Happy selling!

Sean McPheat

Managing Director
MTD Sales Training

(Image courtesy of BigStockPhoto)

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The 6 Most Common Mistakes Salespeople Make In Their Opening Discussions

You’ll have heard of the ‘elevator speech’, that first few seconds’ introduction that can make or break a conversation you have with a prospective client.

It’s called the elevator speech because it normally takes the same amount of time you’re in an elevator to make a first impression and make someone think it’s worth having a conversation with you.

What do you say when you first meet a prospect and start the discussion?

Do you open with small talk?

Do you pile in with who you are and heat you’re there for?

Or do you try something else?

I’ve listened to many openings that salespeople have made in meetings and it’s obvious when someone has not planned for the meeting effectively enough to make that first impression.

Here’s an example of a poor elevator speech and my reasons why they are poor:

“Hello, Mr Prospect. How are you today?”

This is known as a filler, and tells the prospect that you are there to sell something.

Although the question in itself isn’t wrong, it’s become known as a stock opener and everyone knows you’re not really interested in the other person’s health.

“I’m Fred Smith and I work for ABC Widgets”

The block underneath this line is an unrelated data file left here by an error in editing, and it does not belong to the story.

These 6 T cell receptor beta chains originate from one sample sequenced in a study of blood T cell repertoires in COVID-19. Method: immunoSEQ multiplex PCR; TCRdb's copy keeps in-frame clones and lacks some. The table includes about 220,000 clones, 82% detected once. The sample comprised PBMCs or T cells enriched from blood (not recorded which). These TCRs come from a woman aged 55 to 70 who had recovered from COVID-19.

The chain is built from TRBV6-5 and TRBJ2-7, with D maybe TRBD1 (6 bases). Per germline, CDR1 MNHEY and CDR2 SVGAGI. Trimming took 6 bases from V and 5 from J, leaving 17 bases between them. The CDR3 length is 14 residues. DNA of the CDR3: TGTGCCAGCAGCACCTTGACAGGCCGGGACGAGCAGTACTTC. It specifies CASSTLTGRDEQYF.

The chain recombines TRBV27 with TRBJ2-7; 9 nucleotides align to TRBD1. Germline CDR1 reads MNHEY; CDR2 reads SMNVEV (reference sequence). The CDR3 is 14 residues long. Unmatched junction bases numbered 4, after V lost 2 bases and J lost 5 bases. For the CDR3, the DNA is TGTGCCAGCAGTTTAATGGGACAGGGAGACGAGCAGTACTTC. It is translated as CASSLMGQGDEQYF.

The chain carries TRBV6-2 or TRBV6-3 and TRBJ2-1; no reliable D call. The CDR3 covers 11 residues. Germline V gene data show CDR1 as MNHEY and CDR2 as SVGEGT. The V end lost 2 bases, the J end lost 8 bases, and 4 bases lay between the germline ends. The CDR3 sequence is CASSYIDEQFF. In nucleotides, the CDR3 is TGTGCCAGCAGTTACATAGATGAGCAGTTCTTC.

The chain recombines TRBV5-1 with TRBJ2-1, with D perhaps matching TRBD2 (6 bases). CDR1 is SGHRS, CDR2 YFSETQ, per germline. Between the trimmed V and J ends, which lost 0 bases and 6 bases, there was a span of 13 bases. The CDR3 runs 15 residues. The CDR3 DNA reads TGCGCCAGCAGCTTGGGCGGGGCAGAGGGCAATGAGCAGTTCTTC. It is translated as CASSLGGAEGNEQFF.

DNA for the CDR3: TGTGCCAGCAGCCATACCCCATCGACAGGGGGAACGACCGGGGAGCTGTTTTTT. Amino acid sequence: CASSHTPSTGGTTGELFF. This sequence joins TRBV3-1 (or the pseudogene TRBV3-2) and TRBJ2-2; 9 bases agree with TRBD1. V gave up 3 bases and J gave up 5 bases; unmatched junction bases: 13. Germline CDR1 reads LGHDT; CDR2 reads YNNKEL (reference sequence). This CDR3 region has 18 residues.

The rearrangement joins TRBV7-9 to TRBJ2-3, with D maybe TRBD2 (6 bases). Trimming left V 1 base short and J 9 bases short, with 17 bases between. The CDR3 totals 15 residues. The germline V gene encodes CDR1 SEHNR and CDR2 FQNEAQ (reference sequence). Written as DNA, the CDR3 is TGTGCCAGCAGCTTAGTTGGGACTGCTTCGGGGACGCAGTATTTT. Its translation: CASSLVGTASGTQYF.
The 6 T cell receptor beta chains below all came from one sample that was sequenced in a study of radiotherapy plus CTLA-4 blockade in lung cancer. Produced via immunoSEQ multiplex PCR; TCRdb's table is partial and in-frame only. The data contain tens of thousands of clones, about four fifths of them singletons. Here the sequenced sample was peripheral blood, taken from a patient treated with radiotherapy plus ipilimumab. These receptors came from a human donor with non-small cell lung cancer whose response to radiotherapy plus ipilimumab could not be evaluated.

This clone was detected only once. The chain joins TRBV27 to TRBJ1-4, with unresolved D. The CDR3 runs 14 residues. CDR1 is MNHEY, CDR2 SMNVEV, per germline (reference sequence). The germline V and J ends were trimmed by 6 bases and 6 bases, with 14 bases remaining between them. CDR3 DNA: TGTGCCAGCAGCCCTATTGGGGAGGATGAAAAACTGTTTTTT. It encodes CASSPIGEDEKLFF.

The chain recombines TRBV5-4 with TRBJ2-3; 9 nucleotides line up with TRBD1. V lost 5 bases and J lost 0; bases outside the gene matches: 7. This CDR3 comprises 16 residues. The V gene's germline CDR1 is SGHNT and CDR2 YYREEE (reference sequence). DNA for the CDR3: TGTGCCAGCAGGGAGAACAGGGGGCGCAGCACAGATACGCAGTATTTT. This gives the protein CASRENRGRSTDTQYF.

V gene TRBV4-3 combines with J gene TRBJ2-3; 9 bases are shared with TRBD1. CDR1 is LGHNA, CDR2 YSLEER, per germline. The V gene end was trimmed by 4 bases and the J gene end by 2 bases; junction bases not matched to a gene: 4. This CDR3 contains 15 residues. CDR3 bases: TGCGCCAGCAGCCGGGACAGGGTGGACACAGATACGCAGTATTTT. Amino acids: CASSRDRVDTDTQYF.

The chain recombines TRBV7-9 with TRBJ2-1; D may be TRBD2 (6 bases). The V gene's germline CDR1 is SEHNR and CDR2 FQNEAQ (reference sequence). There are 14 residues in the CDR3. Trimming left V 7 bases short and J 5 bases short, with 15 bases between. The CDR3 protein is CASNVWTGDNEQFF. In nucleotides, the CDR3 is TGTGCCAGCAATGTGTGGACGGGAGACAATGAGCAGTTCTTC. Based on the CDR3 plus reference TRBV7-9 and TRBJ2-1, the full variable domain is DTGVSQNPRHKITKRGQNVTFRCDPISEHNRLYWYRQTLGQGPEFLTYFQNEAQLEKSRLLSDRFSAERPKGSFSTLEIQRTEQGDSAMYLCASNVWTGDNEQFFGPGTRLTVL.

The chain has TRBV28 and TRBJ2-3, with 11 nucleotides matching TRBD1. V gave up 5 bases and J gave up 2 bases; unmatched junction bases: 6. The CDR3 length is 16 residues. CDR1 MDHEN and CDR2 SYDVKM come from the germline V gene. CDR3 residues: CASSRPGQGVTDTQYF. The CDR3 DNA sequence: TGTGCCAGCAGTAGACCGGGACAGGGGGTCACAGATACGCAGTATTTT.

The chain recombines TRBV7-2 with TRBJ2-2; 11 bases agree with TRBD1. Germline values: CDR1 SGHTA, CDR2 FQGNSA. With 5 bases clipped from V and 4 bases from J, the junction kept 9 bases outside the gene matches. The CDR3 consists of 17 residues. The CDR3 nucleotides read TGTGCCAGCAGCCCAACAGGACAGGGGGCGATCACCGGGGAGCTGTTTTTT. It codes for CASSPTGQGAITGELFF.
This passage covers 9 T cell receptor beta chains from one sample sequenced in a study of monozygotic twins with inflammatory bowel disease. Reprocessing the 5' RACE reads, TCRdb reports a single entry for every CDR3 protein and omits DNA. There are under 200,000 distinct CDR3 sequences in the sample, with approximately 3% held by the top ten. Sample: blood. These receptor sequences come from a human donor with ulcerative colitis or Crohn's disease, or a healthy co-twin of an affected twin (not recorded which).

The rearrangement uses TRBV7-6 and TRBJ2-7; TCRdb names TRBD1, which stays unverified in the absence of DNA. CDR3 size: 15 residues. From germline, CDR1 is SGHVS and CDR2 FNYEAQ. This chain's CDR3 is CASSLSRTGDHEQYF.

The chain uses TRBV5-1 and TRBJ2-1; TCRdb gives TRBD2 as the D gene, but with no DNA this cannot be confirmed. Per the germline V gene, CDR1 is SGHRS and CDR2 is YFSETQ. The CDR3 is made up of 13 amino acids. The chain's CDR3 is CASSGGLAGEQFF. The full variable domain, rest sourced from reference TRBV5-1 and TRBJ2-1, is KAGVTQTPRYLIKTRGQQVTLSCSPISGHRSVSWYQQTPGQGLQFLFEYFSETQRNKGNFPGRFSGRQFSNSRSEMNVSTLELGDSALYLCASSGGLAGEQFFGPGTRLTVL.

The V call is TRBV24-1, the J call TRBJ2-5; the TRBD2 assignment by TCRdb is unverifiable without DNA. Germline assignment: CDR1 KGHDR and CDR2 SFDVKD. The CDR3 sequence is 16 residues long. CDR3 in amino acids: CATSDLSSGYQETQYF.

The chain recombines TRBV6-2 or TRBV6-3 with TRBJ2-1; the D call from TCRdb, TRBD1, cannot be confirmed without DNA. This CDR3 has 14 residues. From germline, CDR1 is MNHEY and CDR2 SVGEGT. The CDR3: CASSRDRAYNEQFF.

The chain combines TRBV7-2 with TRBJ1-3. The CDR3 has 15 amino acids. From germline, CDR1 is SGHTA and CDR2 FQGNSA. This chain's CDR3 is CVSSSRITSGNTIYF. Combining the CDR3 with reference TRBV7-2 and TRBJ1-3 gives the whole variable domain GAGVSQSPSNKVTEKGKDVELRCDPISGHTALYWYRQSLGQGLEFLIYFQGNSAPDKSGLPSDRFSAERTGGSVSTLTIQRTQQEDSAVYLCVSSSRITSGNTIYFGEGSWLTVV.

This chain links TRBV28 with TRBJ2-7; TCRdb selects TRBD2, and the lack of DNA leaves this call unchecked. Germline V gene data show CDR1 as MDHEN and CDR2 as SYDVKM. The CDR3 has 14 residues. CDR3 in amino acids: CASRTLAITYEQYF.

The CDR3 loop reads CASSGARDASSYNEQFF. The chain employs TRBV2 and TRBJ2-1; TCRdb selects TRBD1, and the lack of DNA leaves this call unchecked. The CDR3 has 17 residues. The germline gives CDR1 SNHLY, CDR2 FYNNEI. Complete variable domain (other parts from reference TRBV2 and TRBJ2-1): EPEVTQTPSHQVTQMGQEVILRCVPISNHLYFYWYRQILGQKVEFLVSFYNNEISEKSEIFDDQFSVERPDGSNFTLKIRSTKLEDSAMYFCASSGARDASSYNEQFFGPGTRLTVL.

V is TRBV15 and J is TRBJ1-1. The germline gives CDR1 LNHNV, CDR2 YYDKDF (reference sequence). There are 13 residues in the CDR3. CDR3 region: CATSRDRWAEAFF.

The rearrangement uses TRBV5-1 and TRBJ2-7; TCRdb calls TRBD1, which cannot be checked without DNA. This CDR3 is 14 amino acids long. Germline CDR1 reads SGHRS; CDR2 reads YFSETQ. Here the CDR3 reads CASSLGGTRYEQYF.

What’s wrong with this, I hear you ask?

Well, it actually demeans the salesperson, and turns them into a salesperson immediately.

“Have you heard of ABC Widgets?”

O, come on. This demeans the listener and makes them a) look a fool if they haven’t b) look as if they’re wasting their time answering the question if they have.

“We are the leading provider of widgets in this area” 

Sorry, but being the leader in anything doesn’t mean the prospect should buy from you.

The prospect doesn’t know how their business will benefit, so it’s a boast that average salespeople use to cover up their poor salesmanship.

“Our business is transformational resourcing”

Using buzzwords makes you look silly.

Especially if those buzzwords have to be explained to anybody who has an ounce of intelligence.

“Do you have time now for me to buy you a Starbucks?”

This is a poor example of a “forced close”.

The prospect immediately feels under pressure and also feels obligated to give something back to you for being bought some coffee.

Did you notice the six mistakes made in this short communication?

  • Opening filler. This is small talk that proves to the prospect that you are going to sell something.